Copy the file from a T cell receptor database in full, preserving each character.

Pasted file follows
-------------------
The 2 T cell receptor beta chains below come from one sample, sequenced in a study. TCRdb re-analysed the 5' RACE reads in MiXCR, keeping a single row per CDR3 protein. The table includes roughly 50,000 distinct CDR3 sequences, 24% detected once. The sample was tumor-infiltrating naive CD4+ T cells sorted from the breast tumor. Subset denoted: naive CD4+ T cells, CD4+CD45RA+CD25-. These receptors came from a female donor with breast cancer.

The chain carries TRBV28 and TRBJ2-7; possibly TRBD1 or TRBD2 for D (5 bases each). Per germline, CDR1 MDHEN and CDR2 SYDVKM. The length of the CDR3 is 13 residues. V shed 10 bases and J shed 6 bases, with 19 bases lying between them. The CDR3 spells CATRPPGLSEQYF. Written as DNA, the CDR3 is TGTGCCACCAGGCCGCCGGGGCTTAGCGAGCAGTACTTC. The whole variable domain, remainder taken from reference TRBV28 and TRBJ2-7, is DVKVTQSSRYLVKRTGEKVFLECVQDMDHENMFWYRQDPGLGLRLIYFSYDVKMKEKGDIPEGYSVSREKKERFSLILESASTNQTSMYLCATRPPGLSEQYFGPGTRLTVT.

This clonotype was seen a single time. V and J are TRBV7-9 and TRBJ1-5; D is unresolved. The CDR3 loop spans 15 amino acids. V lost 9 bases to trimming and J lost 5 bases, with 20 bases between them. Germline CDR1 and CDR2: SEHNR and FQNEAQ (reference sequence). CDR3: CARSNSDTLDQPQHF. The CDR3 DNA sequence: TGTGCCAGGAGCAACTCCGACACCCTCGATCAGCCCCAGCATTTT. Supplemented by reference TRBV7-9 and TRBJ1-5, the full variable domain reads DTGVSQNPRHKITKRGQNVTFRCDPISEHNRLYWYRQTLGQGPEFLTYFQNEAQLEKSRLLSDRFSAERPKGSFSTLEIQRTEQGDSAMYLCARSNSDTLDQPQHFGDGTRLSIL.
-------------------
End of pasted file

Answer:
The 2 T cell receptor beta chains below come from one sample, sequenced in a study. TCRdb re-analysed the 5' RACE reads in MiXCR, keeping a single row per CDR3 protein. The table includes roughly 50,000 distinct CDR3 sequences, 24% detected once. The sample was tumor-infiltrating naive CD4+ T cells sorted from the breast tumor. Subset denoted: naive CD4+ T cells, CD4+CD45RA+CD25-. These receptors came from a female donor with breast cancer.

The chain carries TRBV28 and TRBJ2-7; possibly TRBD1 or TRBD2 for D (5 bases each). Per germline, CDR1 MDHEN and CDR2 SYDVKM. The length of the CDR3 is 13 residues. V shed 10 bases and J shed 6 bases, with 19 bases lying between them. The CDR3 spells CATRPPGLSEQYF. Written as DNA, the CDR3 is TGTGCCACCAGGCCGCCGGGGCTTAGCGAGCAGTACTTC. The whole variable domain, remainder taken from reference TRBV28 and TRBJ2-7, is DVKVTQSSRYLVKRTGEKVFLECVQDMDHENMFWYRQDPGLGLRLIYFSYDVKMKEKGDIPEGYSVSREKKERFSLILESASTNQTSMYLCATRPPGLSEQYFGPGTRLTVT.

This clonotype was seen a single time. V and J are TRBV7-9 and TRBJ1-5; D is unresolved. The CDR3 loop spans 15 amino acids. V lost 9 bases to trimming and J lost 5 bases, with 20 bases between them. Germline CDR1 and CDR2: SEHNR and FQNEAQ (reference sequence). CDR3: CARSNSDTLDQPQHF. The CDR3 DNA sequence: TGTGCCAGGAGCAACTCCGACACCCTCGATCAGCCCCAGCATTTT. Supplemented by reference TRBV7-9 and TRBJ1-5, the full variable domain reads DTGVSQNPRHKITKRGQNVTFRCDPISEHNRLYWYRQTLGQGPEFLTYFQNEAQLEKSRLLSDRFSAERPKGSFSTLEIQRTEQGDSAMYLCARSNSDTLDQPQHFGDGTRLSIL.